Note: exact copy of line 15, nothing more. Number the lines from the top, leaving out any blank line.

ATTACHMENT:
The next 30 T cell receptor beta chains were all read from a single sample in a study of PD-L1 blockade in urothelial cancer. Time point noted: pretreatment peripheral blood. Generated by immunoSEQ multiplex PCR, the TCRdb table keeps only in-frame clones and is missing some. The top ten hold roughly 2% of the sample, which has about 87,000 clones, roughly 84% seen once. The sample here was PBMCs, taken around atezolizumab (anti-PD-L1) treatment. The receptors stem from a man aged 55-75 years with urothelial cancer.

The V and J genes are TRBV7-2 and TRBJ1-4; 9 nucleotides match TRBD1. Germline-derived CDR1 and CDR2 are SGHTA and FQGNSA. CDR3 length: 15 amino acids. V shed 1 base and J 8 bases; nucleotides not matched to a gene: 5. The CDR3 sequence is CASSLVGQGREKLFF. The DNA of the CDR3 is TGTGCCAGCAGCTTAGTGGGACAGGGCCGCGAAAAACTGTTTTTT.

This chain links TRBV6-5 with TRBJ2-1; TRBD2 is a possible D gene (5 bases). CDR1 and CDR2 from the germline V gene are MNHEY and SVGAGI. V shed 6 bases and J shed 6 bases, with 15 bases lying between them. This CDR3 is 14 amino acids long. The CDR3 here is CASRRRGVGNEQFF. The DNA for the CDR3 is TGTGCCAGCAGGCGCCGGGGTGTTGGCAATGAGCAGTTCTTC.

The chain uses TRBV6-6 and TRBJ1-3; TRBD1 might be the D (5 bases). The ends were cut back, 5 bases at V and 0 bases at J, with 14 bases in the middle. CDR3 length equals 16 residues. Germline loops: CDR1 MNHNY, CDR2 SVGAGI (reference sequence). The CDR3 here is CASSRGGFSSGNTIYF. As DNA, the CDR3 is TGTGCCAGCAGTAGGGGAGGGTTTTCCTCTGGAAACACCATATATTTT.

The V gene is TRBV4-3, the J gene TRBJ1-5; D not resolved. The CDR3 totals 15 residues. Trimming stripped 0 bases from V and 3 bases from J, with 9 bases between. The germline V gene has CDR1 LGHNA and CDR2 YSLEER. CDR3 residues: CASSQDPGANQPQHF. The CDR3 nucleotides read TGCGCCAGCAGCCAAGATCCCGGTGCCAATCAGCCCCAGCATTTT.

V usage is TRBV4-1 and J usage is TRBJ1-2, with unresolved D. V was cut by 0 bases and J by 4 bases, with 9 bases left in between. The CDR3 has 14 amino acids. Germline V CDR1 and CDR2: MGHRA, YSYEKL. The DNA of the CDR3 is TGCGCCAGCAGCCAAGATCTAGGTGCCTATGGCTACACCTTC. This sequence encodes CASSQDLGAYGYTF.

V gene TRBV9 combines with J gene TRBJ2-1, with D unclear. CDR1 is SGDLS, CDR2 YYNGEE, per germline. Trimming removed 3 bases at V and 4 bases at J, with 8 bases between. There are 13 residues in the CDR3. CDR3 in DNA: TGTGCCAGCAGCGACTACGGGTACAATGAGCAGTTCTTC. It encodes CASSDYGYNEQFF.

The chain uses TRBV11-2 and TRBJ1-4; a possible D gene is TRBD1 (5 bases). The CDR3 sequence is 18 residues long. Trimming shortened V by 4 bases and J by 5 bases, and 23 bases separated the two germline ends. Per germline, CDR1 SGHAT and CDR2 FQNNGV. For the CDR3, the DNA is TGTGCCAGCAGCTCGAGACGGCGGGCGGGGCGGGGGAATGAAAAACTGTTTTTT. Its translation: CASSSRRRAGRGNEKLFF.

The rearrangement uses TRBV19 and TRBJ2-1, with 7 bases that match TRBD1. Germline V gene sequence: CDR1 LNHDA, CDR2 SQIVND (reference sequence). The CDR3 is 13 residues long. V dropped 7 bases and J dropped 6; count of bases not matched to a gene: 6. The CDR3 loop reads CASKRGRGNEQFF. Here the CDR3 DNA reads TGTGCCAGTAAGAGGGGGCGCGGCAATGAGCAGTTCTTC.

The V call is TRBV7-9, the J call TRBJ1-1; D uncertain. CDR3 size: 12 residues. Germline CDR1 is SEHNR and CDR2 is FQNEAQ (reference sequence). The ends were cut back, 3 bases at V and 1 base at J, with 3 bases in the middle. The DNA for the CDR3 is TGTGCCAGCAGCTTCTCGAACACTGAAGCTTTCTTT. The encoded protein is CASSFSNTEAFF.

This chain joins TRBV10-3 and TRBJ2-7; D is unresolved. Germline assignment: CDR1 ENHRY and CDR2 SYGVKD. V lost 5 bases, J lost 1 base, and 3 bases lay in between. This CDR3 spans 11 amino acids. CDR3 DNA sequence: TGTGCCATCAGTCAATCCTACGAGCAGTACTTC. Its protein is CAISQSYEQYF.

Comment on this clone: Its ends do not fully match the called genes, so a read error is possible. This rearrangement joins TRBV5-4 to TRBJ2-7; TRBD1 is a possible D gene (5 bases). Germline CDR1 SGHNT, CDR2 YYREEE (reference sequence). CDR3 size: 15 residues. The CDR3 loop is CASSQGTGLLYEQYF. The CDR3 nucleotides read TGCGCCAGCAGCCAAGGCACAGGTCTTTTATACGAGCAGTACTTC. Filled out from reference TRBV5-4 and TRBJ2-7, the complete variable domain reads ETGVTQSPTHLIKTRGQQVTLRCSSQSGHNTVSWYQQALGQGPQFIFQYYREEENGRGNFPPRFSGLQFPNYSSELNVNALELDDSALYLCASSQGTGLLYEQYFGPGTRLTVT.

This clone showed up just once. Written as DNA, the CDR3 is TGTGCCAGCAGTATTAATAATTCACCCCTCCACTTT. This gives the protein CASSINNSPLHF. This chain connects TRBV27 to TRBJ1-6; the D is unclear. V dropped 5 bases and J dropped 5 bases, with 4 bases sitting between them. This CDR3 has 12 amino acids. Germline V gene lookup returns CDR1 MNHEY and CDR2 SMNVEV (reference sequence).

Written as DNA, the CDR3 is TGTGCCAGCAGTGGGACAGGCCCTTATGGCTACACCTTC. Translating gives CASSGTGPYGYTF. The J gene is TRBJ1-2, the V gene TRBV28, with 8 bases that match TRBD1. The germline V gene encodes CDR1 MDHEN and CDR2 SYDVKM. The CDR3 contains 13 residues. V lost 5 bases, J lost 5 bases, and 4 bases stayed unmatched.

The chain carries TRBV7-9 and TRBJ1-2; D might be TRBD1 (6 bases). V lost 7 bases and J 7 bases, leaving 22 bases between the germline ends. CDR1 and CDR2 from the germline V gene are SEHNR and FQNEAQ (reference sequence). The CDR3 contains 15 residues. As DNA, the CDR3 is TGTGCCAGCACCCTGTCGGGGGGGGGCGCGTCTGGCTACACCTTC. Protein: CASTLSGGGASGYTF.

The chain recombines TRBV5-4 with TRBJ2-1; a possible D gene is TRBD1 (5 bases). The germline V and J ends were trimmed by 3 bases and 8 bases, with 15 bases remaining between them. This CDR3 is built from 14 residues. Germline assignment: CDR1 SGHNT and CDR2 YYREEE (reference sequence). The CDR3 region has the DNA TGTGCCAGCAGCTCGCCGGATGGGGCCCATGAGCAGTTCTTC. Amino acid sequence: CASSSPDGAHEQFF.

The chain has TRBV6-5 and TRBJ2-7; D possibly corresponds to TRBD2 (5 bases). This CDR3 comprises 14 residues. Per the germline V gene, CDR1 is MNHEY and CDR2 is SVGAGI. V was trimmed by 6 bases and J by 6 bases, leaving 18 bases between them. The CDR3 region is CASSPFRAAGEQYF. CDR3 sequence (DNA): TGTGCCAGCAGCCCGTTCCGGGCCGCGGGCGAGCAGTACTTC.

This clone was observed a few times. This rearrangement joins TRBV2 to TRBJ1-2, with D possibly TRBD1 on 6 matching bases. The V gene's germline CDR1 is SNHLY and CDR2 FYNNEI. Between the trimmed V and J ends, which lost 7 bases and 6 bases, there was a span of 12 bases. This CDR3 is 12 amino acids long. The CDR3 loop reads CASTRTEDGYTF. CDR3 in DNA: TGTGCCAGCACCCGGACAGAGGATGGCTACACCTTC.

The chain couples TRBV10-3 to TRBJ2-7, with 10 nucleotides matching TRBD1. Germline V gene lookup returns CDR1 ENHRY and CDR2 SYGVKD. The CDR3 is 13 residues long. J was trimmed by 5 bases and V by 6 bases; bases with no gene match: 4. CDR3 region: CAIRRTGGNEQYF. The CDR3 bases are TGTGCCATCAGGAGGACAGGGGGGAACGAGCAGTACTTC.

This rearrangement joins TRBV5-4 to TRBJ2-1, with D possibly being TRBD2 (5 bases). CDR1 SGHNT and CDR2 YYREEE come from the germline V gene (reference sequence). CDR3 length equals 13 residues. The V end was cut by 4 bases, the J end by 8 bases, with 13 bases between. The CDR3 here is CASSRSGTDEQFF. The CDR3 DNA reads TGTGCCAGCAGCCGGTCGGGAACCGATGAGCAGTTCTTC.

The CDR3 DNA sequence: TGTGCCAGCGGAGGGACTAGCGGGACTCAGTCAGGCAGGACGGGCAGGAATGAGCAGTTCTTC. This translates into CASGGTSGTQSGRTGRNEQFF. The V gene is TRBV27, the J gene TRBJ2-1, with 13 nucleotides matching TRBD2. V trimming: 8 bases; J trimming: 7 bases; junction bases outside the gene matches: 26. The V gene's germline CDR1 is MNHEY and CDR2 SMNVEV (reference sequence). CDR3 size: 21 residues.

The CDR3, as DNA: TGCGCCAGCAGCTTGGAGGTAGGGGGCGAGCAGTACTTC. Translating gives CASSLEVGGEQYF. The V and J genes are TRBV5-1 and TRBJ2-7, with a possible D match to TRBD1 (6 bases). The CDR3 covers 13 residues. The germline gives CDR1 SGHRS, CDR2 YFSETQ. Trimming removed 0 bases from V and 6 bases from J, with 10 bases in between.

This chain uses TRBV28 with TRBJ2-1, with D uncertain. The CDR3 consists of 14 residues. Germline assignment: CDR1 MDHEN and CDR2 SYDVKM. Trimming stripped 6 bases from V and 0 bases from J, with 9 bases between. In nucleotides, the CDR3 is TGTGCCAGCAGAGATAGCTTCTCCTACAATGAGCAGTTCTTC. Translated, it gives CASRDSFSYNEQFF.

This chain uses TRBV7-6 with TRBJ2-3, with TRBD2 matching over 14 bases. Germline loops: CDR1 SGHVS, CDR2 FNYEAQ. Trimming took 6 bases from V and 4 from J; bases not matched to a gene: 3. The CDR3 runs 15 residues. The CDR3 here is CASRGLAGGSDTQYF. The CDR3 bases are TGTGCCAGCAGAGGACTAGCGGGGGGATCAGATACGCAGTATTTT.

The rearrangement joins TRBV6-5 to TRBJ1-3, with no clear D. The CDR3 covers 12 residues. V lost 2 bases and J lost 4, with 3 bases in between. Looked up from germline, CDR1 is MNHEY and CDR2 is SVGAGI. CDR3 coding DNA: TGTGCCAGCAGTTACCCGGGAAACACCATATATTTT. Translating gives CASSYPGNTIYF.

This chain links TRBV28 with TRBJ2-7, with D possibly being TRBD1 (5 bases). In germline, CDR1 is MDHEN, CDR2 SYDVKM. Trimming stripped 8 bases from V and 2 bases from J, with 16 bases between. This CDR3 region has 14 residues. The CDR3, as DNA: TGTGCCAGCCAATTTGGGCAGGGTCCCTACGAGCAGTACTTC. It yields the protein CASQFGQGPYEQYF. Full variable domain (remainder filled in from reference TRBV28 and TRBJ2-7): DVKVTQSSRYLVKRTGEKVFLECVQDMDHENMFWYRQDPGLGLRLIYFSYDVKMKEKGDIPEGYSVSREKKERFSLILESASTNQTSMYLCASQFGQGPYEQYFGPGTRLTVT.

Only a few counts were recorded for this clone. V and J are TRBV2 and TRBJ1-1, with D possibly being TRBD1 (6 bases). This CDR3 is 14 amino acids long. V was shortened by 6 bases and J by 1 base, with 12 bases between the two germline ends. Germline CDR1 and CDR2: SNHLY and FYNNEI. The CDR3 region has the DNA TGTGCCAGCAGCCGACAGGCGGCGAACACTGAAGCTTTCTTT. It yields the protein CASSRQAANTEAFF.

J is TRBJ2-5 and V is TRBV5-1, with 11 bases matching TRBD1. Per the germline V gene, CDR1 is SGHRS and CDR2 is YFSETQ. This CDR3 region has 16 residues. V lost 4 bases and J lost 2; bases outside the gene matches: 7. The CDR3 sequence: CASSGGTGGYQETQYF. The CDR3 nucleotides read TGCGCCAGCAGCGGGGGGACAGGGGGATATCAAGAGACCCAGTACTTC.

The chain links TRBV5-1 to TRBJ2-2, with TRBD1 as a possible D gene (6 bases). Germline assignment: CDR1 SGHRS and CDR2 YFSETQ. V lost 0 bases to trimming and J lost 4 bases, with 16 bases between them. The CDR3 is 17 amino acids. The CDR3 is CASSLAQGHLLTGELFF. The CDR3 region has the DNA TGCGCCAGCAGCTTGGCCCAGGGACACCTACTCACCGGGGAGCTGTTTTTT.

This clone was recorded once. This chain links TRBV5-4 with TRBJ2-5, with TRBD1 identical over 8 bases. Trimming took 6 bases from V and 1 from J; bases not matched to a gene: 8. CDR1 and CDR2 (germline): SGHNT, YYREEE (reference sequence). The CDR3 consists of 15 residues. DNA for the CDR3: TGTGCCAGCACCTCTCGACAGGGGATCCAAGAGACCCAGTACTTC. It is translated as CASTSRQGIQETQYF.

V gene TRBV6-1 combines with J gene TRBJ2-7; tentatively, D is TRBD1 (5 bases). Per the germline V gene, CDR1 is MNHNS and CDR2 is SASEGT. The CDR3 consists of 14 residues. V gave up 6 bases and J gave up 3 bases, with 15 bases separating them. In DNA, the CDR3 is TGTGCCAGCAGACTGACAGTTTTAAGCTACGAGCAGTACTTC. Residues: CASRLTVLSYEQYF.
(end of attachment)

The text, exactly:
The chain carries TRBV7-9 and TRBJ1-2; D might be TRBD1 (6 bases). V lost 7 bases and J 7 bases, leaving 22 bases between the germline ends. CDR1 and CDR2 from the germline V gene are SEHNR and FQNEAQ (reference sequence). The CDR3 contains 15 residues. As DNA, the CDR3 is TGTGCCAGCACCCTGTCGGGGGGGGGCGCGTCTGGCTACACCTTC. Protein: CASTLSGGGASGYTF.